- Barkley, Alben William
- (1877-1956)35th vice president of the United States, 1949-1953. The son of poor tenant farmers, Alben Barkley was born and raised in Kentucky. After schooling in Kentucky, Barkley went to Emory College in Georgia, and then the University of Virginia Law School. He was admitted to the bar in 1901 and practiced law in Paducah, Kentucky, where he became prosecuting attorney and then judge of McCracken County Court, from 1909 to 1913. A Democrat and Woodrow Wilson supporter, he was elected to the House of Representatives in 1913 and held his seat until he became a U. S. Senator in 1927. He was reelected three times and served as Democratic majority leader in the Senate from 1937 to 1947 and minority leader from 1947 to 1949. A supporter of Franklin D. Roosevelt, in 1944 Barkley resigned when the president rejected the tax bill he had brokered; Roosevelt backed down and Barkley was reelected majority leader.An effective public speaker and a popular senator acceptable to the South, Barkley ran successfully as vice presidential candidate with Harry S. Truman in 1948, despite his age. Referred to as “Veep,” Barkley supported the treaty that created the North Atlantic Treaty Organization, involvement in the Korean War, and the dismissal of General Douglas MacArthur. After serving as vice president, he was regarded as too old to be the presidential candidate in 1952, but he was reelected to the Senate and served from 1955 until his death in 1956.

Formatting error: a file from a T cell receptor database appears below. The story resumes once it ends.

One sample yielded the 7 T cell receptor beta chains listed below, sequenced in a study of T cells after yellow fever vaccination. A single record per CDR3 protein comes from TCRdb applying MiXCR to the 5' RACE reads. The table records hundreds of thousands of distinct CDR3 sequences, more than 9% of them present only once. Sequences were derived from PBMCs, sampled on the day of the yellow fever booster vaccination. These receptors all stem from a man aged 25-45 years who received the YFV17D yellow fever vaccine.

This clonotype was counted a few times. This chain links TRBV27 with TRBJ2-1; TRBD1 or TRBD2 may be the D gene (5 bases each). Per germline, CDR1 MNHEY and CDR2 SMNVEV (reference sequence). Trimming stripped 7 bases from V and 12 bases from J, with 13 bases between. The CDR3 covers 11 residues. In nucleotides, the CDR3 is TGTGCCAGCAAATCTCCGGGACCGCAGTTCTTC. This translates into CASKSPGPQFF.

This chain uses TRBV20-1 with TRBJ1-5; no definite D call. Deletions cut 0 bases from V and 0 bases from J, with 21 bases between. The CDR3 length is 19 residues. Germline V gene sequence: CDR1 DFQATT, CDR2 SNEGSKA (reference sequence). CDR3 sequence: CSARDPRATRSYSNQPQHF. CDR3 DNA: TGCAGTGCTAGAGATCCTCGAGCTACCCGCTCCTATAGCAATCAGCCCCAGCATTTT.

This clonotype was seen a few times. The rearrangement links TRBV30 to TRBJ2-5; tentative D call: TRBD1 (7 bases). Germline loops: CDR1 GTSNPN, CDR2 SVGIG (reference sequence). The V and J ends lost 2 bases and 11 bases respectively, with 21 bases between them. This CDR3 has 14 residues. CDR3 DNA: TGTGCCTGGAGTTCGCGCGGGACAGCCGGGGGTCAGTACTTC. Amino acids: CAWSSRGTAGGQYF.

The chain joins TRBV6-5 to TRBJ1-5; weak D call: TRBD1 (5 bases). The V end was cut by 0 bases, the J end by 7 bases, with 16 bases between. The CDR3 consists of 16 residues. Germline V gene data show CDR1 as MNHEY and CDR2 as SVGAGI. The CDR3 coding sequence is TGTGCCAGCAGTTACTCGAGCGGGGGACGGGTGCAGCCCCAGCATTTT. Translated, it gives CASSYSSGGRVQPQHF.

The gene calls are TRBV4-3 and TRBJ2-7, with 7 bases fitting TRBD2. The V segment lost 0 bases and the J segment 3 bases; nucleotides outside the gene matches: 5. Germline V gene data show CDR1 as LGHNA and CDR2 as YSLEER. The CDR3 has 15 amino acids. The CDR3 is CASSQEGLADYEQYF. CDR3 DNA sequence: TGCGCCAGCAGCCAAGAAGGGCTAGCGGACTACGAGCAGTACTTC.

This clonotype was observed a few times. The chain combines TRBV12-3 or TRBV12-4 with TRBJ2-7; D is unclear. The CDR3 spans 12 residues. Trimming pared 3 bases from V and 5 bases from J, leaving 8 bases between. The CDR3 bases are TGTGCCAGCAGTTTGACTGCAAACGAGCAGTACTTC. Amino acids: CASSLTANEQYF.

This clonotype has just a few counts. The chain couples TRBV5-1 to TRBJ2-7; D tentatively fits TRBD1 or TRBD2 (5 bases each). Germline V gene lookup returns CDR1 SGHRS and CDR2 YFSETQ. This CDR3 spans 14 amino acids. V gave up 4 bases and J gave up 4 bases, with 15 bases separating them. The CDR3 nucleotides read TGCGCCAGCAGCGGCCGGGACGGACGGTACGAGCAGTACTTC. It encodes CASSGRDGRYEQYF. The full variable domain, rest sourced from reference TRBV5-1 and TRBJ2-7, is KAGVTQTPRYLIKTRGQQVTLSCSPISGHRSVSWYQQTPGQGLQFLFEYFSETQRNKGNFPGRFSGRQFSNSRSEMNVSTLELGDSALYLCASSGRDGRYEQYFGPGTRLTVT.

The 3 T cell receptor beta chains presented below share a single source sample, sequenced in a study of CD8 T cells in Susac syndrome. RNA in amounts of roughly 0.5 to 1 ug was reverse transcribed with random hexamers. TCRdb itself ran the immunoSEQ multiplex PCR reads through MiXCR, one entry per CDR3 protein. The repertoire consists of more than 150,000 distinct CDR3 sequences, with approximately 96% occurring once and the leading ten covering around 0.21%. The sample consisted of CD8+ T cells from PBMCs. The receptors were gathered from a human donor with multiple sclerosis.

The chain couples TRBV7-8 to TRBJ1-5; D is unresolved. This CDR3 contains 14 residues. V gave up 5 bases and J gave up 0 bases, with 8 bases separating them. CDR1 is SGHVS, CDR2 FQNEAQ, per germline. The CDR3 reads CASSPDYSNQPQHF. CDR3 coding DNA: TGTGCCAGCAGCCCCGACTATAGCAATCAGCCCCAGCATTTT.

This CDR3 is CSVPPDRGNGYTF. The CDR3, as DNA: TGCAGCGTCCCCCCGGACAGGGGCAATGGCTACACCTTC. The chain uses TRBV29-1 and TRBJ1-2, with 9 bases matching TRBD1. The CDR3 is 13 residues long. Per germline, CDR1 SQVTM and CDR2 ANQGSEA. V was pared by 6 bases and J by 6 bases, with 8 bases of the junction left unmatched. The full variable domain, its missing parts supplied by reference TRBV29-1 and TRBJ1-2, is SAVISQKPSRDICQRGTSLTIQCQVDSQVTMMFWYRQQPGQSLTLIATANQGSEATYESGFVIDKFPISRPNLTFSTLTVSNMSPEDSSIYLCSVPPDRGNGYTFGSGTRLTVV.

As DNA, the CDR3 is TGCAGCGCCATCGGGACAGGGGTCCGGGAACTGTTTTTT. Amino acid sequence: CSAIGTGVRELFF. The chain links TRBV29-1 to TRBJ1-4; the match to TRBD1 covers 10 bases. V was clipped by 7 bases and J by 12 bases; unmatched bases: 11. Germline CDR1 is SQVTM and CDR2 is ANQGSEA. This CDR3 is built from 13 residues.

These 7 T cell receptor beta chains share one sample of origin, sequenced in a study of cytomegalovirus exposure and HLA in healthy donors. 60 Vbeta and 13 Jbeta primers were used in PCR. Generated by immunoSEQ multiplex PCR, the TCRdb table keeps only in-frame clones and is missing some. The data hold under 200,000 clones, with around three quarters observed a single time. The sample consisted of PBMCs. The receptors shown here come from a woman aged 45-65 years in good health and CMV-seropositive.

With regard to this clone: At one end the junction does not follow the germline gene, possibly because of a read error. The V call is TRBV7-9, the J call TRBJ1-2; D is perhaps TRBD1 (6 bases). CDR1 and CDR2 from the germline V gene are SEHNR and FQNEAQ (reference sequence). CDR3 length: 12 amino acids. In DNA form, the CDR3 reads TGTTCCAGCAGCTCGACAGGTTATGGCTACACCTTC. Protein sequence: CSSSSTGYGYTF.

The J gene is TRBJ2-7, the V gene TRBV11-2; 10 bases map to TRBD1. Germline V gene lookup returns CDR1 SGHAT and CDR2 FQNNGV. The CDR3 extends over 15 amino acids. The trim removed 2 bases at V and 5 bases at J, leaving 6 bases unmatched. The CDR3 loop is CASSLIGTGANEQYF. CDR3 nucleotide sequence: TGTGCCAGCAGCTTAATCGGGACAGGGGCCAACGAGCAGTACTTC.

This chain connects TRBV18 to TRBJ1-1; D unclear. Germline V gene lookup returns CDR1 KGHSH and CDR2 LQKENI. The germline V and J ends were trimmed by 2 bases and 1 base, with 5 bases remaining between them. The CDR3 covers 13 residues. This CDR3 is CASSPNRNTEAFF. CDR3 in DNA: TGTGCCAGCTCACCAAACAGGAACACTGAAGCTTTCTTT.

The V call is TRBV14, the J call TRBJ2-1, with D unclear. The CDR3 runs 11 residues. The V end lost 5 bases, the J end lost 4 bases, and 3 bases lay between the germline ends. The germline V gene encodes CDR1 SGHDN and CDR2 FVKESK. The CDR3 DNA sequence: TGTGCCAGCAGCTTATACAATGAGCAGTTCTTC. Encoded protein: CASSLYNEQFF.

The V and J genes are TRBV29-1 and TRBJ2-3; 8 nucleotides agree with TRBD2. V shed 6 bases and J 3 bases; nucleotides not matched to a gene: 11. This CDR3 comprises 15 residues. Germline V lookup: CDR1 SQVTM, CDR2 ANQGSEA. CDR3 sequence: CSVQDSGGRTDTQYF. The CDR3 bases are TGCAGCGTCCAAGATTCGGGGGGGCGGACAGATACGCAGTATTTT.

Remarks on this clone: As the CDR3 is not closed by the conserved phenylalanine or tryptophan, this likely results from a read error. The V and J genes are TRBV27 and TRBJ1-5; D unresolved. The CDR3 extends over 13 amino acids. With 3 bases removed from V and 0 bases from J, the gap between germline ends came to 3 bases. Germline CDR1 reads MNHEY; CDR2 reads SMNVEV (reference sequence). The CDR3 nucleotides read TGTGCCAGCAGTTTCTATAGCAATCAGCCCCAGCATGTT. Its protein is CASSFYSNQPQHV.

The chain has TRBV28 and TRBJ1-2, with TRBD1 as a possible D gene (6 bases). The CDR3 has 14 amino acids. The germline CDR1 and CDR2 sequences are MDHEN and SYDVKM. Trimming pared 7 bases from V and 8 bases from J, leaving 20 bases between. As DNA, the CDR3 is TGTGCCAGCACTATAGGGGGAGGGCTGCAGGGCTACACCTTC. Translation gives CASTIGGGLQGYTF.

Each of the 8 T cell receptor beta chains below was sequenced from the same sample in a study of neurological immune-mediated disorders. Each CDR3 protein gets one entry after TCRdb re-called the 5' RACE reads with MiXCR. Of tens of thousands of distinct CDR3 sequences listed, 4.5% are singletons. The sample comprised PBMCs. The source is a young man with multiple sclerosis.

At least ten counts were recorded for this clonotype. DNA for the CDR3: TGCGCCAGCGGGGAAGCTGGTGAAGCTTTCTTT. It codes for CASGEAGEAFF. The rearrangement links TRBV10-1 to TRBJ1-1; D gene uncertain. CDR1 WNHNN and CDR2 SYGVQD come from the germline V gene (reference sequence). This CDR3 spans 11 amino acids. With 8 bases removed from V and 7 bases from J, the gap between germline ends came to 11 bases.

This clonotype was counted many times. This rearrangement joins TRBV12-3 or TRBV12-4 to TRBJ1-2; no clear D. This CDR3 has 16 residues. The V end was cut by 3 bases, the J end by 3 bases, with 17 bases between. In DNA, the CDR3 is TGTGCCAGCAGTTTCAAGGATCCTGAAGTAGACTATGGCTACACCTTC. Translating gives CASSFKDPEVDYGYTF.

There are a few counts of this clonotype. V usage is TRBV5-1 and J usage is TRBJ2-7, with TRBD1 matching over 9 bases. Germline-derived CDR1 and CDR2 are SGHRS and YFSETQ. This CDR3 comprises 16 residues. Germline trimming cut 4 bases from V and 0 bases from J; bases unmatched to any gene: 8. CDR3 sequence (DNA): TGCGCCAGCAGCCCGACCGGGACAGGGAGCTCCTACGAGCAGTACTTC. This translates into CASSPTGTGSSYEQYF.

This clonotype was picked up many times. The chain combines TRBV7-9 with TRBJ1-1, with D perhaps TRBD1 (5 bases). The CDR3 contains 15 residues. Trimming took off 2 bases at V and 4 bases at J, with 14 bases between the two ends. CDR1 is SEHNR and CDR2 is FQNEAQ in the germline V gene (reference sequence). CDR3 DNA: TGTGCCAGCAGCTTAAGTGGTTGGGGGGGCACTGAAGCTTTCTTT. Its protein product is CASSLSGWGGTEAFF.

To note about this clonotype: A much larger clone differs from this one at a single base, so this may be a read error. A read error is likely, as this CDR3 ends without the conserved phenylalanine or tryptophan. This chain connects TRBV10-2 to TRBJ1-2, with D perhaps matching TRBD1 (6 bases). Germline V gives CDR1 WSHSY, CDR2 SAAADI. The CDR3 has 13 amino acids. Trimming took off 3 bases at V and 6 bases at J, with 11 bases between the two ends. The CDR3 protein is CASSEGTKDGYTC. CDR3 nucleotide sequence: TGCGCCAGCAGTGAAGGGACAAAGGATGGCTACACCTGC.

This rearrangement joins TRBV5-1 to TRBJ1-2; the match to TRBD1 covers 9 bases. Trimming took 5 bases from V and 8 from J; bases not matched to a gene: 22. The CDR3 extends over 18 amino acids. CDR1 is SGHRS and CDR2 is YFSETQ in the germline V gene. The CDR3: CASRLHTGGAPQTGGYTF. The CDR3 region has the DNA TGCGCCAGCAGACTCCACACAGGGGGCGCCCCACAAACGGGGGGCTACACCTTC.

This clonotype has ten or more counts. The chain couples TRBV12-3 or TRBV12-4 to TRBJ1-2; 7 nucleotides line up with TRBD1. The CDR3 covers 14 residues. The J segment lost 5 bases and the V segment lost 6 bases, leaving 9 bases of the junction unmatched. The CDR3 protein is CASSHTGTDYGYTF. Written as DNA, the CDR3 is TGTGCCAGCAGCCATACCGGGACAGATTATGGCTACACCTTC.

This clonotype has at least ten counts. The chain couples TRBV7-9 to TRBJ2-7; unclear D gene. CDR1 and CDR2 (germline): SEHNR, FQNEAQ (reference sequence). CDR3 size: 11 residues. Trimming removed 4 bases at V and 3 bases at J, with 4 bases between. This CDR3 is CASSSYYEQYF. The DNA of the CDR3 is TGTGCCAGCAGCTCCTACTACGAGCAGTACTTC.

Historical Dictionary of the Roosevelt–Truman Era . Neil A. Wynn . 2015.